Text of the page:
The controversy over Rod Liddle's comments on a Millwall bulletin board continues. But the mainstream media has left the story virtually unreported.
The heated controversy over Rod Liddle’s potential editorship of The Independent is being talked about by journalists in every national newsroom in London. But several don’t seem to think that the story is worth sharing with their readers.
The Guardian broke the story of Liddle’s potential editorship, and has consistently covered developments online and, again today, in print. The Mail on Sunday reported last weekend on Liddle’s comments on a football website (a story further developed by blogs such as Liberal Conspiracy over the last week). Niche titles such as the Jewish Chronicle have been involved.
But that’s just about all you would find in print.
There has not been a word in The Independent or Independent on Sunday, for obvious reasons, as staff there fret about the future.
The Evening Standard boasts that it keeps across the talking points of the metropolis, including the buzz in the media village. Rod Liddle was worth a long and interesting interview last Autumn, where Viv Groskop challenged Liddle over one of his more notorious misogynistic rants.
But that Lebedev-title has also kept a very stony silence since Liddle’s editorship was mooted.
Rod Liddle writes for the Sunday Times. Neither it nor its sister paper seems to have written a paragraph about this either. (Liddle’s own defence of the right to be stupid, vile and obnoxious was officially about something else entirely).
He blogs for The Spectator too. Only Liddle himself has mentioned the row there.
It has been said that the Telegraph’s famously reclusive owners, the Barclay brothers are not keen for their titles to dig into media controversies, perhaps for fear attention could be reciprocated.
In any event, the only reference to the row in either the newspaper or online would seem to be in three separate pro-Liddle ‘friends of Rod’ blogs from Toby Young, Andrew Gilligan and James Delingpole. (Young’s extraordinary blog might be considered the definitive pro-Liddle ‘argument’).
Liddle’s friend Catherine Bennett also wrote for The Guardian, worrying about the free speech impact of the Facebook and blogosphere challenge to Liddle’s possible editorship. Her argument was memorably summarised by Sarah Ditum as being that:
“freedom of speech, if it means anything, means journalists never having to be told they’re wrong”.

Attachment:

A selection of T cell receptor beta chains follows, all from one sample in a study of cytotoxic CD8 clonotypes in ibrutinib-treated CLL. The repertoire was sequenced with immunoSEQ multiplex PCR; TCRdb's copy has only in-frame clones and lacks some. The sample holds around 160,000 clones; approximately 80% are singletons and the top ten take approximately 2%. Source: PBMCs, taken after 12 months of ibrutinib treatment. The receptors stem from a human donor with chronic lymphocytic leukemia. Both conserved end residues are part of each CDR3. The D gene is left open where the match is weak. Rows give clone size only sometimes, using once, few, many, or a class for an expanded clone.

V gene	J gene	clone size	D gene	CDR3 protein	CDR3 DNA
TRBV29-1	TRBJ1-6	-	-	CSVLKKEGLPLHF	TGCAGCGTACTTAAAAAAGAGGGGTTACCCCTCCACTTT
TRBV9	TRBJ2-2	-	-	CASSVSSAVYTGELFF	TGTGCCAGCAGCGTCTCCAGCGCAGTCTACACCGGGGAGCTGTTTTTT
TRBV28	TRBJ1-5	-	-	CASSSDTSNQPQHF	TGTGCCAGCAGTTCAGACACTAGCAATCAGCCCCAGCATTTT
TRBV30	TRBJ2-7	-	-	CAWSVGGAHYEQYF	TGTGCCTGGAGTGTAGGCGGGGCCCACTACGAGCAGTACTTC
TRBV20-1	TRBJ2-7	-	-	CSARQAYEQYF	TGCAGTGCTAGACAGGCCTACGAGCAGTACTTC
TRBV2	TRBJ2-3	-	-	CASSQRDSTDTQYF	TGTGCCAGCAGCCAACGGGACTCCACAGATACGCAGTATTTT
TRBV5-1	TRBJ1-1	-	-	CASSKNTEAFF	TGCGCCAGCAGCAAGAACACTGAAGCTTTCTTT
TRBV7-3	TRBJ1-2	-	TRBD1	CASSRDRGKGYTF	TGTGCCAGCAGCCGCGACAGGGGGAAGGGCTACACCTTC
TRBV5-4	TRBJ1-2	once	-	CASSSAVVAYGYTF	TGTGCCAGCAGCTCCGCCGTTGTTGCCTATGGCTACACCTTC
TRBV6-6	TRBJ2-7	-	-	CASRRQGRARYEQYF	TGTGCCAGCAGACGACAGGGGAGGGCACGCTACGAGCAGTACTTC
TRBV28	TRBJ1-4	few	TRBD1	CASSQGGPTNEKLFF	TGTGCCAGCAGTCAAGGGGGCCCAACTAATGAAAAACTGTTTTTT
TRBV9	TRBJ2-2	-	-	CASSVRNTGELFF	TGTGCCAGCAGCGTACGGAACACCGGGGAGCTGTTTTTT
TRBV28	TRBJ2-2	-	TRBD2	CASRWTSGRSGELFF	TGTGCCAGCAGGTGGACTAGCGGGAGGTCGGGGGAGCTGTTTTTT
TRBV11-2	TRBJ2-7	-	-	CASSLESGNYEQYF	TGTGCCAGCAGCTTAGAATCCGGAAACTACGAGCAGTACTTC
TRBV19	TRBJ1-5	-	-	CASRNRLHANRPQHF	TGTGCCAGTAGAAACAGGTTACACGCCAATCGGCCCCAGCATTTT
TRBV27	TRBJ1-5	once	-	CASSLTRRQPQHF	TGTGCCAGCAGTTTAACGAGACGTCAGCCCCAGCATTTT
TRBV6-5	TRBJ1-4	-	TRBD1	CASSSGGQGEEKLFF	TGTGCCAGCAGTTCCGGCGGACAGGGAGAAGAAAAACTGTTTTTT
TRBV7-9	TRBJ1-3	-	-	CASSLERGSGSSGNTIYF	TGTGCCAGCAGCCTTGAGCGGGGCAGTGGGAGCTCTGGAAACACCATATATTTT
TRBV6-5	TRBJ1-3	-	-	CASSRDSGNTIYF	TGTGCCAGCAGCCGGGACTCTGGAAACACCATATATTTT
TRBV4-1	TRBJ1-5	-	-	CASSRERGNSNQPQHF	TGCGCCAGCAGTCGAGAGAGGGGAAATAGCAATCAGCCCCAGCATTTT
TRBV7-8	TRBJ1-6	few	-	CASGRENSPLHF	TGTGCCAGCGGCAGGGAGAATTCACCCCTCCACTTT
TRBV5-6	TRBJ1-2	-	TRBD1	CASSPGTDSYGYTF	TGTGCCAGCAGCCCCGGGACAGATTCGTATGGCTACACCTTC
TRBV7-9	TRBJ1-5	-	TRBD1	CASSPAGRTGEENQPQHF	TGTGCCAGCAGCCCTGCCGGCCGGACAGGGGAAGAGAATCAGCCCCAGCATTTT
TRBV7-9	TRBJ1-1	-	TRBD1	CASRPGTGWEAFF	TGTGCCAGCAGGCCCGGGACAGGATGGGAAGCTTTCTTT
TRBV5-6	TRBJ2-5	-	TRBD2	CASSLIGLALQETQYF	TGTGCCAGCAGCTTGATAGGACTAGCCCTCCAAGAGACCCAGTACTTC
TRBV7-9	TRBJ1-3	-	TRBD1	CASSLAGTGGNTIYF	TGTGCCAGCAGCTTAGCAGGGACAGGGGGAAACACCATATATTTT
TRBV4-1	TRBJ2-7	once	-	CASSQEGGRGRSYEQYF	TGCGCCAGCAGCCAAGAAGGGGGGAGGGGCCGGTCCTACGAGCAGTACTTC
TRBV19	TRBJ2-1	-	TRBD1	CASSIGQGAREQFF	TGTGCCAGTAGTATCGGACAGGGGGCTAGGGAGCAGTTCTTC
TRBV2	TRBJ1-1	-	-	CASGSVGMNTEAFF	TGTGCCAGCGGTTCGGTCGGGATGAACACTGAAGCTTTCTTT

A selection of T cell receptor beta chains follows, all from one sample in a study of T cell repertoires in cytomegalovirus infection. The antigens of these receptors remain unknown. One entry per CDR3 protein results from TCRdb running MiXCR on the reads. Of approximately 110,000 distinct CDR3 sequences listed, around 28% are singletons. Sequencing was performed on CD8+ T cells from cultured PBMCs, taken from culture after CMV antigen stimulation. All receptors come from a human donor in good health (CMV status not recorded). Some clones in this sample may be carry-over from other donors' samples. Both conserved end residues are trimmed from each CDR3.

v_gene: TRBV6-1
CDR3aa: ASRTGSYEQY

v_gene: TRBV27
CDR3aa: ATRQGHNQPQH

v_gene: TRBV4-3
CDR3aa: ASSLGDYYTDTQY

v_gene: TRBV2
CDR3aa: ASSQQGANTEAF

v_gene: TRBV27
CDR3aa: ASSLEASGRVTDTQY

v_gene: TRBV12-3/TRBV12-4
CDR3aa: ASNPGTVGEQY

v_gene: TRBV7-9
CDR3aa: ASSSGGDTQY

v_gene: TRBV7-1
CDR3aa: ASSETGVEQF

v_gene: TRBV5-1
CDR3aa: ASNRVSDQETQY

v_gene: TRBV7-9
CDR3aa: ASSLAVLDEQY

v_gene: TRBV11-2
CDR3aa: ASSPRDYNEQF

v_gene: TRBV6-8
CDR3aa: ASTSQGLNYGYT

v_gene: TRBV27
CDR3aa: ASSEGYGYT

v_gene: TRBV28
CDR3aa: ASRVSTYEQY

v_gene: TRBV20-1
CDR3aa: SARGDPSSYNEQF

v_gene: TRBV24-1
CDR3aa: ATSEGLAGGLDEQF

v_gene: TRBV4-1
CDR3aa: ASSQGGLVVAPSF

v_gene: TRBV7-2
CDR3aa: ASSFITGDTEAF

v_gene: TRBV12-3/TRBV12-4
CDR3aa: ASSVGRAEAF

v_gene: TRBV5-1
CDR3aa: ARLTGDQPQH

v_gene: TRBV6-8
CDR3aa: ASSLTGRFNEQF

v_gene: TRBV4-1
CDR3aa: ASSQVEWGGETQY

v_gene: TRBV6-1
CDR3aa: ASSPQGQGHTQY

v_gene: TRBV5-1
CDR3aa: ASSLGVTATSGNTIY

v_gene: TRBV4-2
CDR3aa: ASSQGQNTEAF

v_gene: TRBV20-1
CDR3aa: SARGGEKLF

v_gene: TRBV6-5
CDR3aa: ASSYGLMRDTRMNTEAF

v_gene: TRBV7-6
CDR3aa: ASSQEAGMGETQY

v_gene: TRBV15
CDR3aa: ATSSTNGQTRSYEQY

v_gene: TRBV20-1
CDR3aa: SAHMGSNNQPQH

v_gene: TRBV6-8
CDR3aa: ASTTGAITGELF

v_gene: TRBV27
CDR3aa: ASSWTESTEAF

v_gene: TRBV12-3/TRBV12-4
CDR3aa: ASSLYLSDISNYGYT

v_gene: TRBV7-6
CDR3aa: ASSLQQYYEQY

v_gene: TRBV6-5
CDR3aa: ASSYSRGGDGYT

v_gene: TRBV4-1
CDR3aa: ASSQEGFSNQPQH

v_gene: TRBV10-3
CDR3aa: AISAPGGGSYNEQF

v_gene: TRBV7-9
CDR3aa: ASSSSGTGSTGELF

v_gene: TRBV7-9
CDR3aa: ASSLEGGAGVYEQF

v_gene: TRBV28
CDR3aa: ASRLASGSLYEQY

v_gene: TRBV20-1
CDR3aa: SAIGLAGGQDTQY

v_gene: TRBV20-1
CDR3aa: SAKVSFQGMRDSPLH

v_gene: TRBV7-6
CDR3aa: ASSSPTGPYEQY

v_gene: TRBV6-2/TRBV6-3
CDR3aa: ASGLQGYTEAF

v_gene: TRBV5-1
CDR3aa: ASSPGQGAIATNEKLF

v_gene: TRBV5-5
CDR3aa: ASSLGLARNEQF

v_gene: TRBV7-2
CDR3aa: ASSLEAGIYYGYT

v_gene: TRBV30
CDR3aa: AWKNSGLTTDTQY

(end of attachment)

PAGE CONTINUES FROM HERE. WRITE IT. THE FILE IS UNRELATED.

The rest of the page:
And yet, excepting Bennett’s Guardian colleagues that would seem to summarise a stronger instinct for most national titles than any itch to clarify Liddle’s account of the possible hacking of his Millwall account, and which of the public comments he acknowledges authorship of.
(That The Guardian have also now given space to another friend of Rod, Tim Luckhurst, to criticise their coverage as unfair does somewhat undermine his own case).
Perhaps it is just too small a story? Well, Stephen Fry leaves twitter for 12 hours was a national news story for most outlets, usually obsessed by any story with a social networking angle in every other circumstance.
Try this thought experiment: had those talkboard messages been written by Simon Cowell, by Russell Brand, by Richard Sambrook of the BBC, or by some Labour or Tory parliamentary candidate you have never heard of, would our newspapers have demonstrated quite such lofty disinterest?
Still, it’s always worth raising two cheers for our fearless free press.
But save one to be grateful that no longer entirely control what does or doesn’t count as news these days.
A related mystery, as Left Foot Forward noted this week, is why not a paragraph seems to have been written in print about probably the most offensive mfcmonkey comments of all: a sexually explicit discussion of a large number of named women journalists which was initiated by Liddle, or begun under his username at least. (That discussion has now been redacted from public view, restricted to specific Millwall online users).
The implications for the Indy of Liddle’s sexism were addressed by Gaby Hinsliff before those talkboard comments were revealed. But if “the sisterhood are on the warpath”, those are mainly covert operations to date.
Perhaps it would be difficult to report some of those comments in a family newspaper or blog.
But might editors also discouraging reporters or commentators who might want to cover that from doing so?
Or is it simply that the media culture inside our national titles is such that even this level of gross and personalised misogyny can be laughed off as “just a joke” and “Rod being Rod”?
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